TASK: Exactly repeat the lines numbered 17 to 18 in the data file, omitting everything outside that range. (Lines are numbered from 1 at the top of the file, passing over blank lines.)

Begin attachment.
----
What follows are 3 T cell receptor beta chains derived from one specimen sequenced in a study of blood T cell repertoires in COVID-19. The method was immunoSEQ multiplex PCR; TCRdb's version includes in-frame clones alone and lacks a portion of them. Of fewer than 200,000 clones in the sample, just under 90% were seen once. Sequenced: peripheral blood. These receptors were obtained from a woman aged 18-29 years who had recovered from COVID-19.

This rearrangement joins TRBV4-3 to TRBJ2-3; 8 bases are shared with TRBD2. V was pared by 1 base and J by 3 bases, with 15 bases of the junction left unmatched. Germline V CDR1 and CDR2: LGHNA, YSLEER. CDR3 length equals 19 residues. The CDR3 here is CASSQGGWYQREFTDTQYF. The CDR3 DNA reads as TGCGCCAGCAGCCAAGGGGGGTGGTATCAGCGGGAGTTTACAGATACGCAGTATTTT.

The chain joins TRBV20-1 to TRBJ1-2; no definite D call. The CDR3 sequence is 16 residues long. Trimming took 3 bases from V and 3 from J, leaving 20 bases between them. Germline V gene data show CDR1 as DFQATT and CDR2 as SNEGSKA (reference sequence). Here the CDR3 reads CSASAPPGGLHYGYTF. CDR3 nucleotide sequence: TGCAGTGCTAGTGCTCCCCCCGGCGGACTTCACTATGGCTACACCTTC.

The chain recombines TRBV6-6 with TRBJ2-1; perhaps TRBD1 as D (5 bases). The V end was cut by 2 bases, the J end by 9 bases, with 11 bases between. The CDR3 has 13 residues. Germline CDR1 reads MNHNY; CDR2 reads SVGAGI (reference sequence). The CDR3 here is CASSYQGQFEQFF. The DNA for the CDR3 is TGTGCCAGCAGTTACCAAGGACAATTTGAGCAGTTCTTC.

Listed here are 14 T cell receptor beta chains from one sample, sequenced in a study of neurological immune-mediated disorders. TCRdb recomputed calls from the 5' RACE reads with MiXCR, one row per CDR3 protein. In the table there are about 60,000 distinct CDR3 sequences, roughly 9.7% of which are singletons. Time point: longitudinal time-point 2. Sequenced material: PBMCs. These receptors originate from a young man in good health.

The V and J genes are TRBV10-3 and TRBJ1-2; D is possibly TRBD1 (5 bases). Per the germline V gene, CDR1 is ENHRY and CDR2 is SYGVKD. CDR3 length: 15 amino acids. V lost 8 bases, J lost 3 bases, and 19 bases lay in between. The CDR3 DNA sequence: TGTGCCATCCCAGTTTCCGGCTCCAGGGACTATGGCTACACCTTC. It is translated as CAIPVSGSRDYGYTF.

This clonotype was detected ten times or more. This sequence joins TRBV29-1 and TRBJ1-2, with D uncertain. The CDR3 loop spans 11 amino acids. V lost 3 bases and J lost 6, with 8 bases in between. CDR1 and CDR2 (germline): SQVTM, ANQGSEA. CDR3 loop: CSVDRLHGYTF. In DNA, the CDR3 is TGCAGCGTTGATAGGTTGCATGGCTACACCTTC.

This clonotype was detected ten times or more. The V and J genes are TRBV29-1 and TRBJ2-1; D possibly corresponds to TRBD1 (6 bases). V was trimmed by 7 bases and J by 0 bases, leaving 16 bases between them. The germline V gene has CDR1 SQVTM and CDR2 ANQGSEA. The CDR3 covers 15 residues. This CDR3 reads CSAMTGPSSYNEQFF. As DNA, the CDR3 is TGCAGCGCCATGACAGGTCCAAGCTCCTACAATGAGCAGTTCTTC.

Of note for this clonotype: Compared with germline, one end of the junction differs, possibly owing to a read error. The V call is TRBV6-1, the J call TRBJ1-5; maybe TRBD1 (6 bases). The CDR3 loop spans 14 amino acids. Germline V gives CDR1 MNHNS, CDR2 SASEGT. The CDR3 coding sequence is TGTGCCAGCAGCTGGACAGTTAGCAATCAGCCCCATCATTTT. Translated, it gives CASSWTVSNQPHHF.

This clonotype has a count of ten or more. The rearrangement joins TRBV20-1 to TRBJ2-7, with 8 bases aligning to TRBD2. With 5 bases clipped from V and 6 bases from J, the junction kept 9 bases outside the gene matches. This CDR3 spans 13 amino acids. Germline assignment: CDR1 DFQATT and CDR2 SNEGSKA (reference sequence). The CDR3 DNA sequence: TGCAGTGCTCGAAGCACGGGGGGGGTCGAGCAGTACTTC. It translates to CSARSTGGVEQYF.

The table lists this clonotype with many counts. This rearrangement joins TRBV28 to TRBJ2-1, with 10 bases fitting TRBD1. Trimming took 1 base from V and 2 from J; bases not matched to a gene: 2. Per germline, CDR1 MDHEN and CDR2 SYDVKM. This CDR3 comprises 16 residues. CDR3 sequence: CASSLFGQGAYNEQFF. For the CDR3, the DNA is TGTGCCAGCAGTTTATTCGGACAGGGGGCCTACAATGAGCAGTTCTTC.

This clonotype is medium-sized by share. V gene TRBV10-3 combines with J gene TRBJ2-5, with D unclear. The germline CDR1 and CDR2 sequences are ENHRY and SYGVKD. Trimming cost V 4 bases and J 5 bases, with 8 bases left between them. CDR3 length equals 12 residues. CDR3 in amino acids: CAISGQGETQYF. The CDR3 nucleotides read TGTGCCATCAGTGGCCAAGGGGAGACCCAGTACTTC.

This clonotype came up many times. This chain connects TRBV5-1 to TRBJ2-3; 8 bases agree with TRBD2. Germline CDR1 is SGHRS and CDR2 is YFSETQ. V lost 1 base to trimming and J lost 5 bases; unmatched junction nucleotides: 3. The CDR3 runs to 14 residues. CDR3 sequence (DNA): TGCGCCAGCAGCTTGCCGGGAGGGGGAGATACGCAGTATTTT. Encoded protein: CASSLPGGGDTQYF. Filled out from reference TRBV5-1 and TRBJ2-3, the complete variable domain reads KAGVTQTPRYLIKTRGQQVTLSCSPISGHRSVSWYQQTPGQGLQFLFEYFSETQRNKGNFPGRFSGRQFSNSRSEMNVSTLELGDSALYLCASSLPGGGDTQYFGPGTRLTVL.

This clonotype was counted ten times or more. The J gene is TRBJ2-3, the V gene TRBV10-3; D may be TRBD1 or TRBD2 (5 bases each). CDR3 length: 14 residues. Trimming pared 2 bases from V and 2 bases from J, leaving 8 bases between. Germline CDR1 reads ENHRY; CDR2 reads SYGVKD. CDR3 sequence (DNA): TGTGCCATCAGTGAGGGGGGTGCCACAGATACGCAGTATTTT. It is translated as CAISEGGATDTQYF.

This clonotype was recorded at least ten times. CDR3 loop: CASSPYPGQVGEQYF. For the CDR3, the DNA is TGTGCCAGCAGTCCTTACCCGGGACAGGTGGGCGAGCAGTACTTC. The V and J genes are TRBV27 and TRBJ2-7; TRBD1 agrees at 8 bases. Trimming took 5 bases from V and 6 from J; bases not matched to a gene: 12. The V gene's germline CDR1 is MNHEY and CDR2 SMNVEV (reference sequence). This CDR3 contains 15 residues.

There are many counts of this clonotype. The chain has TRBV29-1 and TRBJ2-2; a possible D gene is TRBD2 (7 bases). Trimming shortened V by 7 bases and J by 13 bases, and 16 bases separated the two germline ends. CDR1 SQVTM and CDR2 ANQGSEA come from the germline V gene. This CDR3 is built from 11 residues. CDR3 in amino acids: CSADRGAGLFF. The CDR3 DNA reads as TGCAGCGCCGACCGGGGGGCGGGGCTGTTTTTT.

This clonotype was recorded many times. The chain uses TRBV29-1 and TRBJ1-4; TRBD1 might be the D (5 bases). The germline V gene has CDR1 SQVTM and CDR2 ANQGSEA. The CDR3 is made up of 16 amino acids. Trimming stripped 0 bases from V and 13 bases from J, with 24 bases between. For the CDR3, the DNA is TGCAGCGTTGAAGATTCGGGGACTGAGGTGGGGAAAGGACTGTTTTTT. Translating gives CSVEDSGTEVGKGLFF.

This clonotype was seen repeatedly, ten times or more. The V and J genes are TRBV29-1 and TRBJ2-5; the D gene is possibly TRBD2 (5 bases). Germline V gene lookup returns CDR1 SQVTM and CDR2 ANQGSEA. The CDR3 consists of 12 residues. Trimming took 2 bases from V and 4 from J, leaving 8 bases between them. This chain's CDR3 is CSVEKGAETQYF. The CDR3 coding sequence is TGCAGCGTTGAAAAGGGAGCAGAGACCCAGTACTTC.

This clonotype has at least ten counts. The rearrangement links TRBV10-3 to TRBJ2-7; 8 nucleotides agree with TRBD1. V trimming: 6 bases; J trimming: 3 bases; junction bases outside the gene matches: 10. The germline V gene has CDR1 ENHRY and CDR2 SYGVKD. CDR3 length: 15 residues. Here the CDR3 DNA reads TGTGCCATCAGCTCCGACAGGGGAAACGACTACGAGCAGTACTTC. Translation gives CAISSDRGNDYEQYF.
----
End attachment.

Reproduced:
This clonotype was recorded many times. The chain uses TRBV29-1 and TRBJ1-4; TRBD1 might be the D (5 bases). The germline V gene has CDR1 SQVTM and CDR2 ANQGSEA. The CDR3 is made up of 16 amino acids. Trimming stripped 0 bases from V and 13 bases from J, with 24 bases between. For the CDR3, the DNA is TGCAGCGTTGAAGATTCGGGGACTGAGGTGGGGAAAGGACTGTTTTTT. Translating gives CSVEDSGTEVGKGLFF.

This clonotype was seen repeatedly, ten times or more. The V and J genes are TRBV29-1 and TRBJ2-5; the D gene is possibly TRBD2 (5 bases). Germline V gene lookup returns CDR1 SQVTM and CDR2 ANQGSEA. The CDR3 consists of 12 residues. Trimming took 2 bases from V and 4 from J, leaving 8 bases between them. This chain's CDR3 is CSVEKGAETQYF. The CDR3 coding sequence is TGCAGCGTTGAAAAGGGAGCAGAGACCCAGTACTTC.